“To eat is a necessity, but to eat intelligently is an art.” – La Rochefoucauld

It’s officially day one of our meal changes, eating closer to home and no take out.  I have to admit, I started the day with an epic fail in this department… Tim Horton’s is a worthy adversary in our journey to eat healthier.  While it doesn’t affect the children, it does affect me and I had already consumed about 3/4 of my coffee before I realised today was ‘the day.’

We headed out to the local farmers market to do our shopping, nothing new for us.  We typically go with one of two friends that lives within walking distance, carpooling in one of our vehicles. Here’s what we bought and a break down of our cost (in Canadian dollars) and distance from home:

  • broccoli (less than 50 miles) x 2 = $2
  • big bag o’ spinach (less than miles) = $3
  • kohlrabi (less than miles) x 3 = $1
  • pint strawberries (less than miles) x 2 = $4
  • zucchini (less than miles) x whole bunch! = $3
  • peas (less than 10 miles) x 3 pin = $3
  • raspberries (greenhouse grown less than) x 4 pint = $9
  • 2 lbs turkey sausage (local to city) = $13
  • romaine lettuce (ontario grown) x 3 heads = $4
  • tomato (ontario grown, greenhouse) x 7 = $3.50
  • a tonne of orange and red sweet peppers (ontario grown) $5
  • beets (less than 25 miles) = $1.50
  • 2 doz brown eggs, large (less than 10 miles) = $4.40
  • 10 lbs of apples (less than 100 miles, not pictured here) = $7.50
  • asparagus (less than 100 miles) = $2

Total grocery expense for about -4-5 days worth of veg and fruit and a months worth of cold meat and apples= $65.90

We also picked up some nuts and dried fruit that are not local, some regular use items earlier in the week, and there’s a lot of quinoa in our cupboard ready to use.  All in all our food budget is between $100 and $150 per week.

We’ve decided that our most difficult changes will be a summer without Starbucks, trying to find nuts/grains that are not locally grown and getting the kids to eat new veggies they haven’t tried before. We’re not pledging to eat only local, but we’re going to try local/non in the same ratio as our raw/cooked – 80/20.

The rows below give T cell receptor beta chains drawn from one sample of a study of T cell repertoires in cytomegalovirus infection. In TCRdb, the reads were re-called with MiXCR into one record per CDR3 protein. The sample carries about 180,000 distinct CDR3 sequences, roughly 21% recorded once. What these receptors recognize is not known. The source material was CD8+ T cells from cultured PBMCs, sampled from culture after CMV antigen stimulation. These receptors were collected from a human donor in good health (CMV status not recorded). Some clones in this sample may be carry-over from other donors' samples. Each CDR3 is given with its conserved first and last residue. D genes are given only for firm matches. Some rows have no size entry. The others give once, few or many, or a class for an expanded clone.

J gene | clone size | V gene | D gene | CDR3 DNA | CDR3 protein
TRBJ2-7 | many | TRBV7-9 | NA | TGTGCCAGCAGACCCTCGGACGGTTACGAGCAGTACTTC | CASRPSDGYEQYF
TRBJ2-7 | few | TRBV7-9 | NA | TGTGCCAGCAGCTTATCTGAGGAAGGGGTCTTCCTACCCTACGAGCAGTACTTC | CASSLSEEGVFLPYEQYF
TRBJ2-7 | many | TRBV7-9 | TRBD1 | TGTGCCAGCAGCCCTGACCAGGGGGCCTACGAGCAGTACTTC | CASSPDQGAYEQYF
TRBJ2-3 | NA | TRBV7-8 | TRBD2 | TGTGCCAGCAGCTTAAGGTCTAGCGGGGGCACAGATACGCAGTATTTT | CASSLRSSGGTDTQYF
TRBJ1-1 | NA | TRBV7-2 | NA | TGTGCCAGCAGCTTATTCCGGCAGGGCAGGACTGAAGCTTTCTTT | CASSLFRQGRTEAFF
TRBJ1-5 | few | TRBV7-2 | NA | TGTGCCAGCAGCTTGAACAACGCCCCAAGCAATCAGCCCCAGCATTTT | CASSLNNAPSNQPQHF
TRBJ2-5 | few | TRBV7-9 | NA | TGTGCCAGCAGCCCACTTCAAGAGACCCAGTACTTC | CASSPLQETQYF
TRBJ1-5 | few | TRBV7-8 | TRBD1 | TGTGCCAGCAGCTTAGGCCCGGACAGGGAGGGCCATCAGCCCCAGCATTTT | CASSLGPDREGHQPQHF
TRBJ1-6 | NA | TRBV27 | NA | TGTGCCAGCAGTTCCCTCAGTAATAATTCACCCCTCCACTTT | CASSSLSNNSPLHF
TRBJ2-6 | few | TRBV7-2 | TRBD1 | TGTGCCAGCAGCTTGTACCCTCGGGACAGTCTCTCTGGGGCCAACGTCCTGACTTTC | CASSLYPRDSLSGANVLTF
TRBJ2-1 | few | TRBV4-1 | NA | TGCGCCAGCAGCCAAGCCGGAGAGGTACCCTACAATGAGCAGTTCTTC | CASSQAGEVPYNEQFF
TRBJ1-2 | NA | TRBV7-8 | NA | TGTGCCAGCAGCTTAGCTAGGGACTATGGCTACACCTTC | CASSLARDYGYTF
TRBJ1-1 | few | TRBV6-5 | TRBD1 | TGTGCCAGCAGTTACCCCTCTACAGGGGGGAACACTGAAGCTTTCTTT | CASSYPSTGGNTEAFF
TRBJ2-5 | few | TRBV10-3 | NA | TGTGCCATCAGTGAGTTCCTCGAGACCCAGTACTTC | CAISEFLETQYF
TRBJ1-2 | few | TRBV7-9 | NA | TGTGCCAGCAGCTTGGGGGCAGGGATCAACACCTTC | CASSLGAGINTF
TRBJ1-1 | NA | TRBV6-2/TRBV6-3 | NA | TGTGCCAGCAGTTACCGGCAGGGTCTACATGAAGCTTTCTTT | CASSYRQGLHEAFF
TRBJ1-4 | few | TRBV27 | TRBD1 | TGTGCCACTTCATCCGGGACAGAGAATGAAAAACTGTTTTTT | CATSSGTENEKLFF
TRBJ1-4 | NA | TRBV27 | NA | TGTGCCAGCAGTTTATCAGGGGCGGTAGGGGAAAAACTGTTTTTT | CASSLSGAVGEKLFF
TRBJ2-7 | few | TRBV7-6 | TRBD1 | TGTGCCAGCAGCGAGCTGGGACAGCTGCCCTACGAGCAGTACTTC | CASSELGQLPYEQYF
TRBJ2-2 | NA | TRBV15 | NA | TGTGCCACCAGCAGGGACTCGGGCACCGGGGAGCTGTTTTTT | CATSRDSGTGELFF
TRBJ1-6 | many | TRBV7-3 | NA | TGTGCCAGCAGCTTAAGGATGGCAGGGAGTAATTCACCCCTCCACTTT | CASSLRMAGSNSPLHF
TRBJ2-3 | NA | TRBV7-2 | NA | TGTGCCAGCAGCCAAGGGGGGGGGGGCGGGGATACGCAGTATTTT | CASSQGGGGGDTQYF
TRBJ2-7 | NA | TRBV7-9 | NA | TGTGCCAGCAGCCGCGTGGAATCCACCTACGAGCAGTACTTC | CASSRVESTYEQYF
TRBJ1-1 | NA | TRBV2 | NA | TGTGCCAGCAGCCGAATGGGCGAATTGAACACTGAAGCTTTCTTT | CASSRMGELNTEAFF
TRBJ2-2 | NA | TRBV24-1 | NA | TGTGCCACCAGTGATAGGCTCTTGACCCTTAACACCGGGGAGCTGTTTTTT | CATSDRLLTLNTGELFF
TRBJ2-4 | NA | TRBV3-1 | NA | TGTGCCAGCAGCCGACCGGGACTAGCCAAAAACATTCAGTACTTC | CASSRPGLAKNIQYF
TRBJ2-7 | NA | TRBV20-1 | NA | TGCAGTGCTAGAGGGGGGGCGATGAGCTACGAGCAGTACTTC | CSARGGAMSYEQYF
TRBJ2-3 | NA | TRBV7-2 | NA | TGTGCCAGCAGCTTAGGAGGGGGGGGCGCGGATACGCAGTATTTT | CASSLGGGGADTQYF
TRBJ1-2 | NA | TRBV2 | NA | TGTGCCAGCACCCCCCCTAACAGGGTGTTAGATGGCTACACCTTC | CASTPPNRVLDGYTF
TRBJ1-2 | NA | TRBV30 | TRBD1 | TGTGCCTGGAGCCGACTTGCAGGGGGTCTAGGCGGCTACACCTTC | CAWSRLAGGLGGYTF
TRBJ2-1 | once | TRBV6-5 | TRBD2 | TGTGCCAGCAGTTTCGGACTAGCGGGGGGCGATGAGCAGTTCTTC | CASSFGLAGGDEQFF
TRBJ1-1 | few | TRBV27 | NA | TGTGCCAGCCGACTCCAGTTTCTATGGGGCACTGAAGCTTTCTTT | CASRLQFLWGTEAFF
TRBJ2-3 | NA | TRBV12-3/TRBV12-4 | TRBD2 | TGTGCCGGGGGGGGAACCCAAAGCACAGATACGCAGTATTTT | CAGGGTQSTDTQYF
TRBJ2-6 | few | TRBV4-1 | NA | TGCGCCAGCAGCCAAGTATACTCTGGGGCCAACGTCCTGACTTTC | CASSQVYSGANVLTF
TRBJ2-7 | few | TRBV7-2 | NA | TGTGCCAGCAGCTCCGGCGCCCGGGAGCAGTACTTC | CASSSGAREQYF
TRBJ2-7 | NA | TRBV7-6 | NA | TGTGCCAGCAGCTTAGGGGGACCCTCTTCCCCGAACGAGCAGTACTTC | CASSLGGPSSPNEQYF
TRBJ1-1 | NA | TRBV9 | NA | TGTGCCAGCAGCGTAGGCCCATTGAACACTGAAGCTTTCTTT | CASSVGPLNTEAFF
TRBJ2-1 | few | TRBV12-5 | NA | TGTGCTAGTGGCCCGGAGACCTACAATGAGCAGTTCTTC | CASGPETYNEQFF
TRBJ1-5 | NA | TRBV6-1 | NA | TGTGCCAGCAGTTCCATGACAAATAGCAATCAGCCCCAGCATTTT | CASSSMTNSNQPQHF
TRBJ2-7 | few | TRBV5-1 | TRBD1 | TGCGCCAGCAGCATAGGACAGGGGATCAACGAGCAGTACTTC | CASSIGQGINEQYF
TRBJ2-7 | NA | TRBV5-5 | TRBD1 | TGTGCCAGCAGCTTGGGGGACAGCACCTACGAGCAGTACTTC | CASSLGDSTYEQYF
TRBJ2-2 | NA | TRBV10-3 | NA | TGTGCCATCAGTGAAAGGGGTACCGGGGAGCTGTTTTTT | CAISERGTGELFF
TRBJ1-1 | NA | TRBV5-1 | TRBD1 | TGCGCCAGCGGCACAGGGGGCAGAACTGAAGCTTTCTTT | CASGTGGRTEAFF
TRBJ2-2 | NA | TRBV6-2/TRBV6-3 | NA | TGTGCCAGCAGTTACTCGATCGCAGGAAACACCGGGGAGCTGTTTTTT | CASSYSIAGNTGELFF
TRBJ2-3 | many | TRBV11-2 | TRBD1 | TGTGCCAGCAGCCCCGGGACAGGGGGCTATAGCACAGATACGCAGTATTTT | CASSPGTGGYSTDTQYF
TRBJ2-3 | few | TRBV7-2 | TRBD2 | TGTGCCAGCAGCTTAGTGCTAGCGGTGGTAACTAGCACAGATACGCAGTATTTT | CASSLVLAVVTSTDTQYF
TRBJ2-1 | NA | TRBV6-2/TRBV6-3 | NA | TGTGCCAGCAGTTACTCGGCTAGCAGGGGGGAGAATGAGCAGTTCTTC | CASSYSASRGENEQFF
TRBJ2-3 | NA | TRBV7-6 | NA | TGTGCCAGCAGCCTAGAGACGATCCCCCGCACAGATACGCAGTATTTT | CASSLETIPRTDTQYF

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About heather

We are organic eating, chocolate sneaking, homeschooling, book reading, knitting, playing, music loving, experimental tourists of life!
This entry was posted in Going Greener, healthier living. Bookmark the permalink.

2 Responses to “To eat is a necessity, but to eat intelligently is an art.” – La Rochefoucauld

  1. Lindsey says:

    Yay for you guys! Well done. A few tips for you to help with some of your challenges:
    -There are some local nuts. Peanuts are always available (from Simcoe, also try canadianpeanuts.com) from Bailey’s, and in the fall there will be walnuts & other nuts from Niagara (Grimo Nuts).
    -Although there is of course no locally grown coffee, there are a few local roasters who use fair trade beans. We order from Waterloo Coffee Company, but I know there are others. There are also local shops where you can buy already brewed locally roasted coffees if you need a quick coffee fix while you’re out.
    -I find shopping at the market a little tricky sometimes, because a lot of the vendors mix local & non-local items. But over time it becomes clear who does that and who doesn’t, so I only buy from certain stands now to avoid confusion.
    -If you guys enjoy this, you may want to consider a CSA share for next year. For $350 or so you get about 4 months worth of veggies (that’s for a small/half share at most farms–you may want a larger share). We did Stevanus Farm last year & liked it (delivery is included there, too), and this year are doing Fertile Ground.
    -Bailey’s is great for getting local stuff that’s not produce (meat, dairy, prepared foods, pasta, nuts, etc.). Yes, they have all the produce too, but if you’re going to the market you may prefer to get it there–generally the Bailey’s prices are the same or higher for produce.

    Also…my picky math teacher self here…I think you mean (greater than) for those distances.

    • We managed to get less than 100 miles for most of our produce today (most of it came from the 100 mile booth we’ve shopped at for the last 2 summers)

      Is it possible i’ve been using the wrong signs my entire life? It all goes back to how I was taught in elementary… the crocodile (less than/greater than) eats the bigger number.

      You’re right… I did use them the wrong way, correcting it now. And the math teacher in you missed the addition error in my shopping total ;o)

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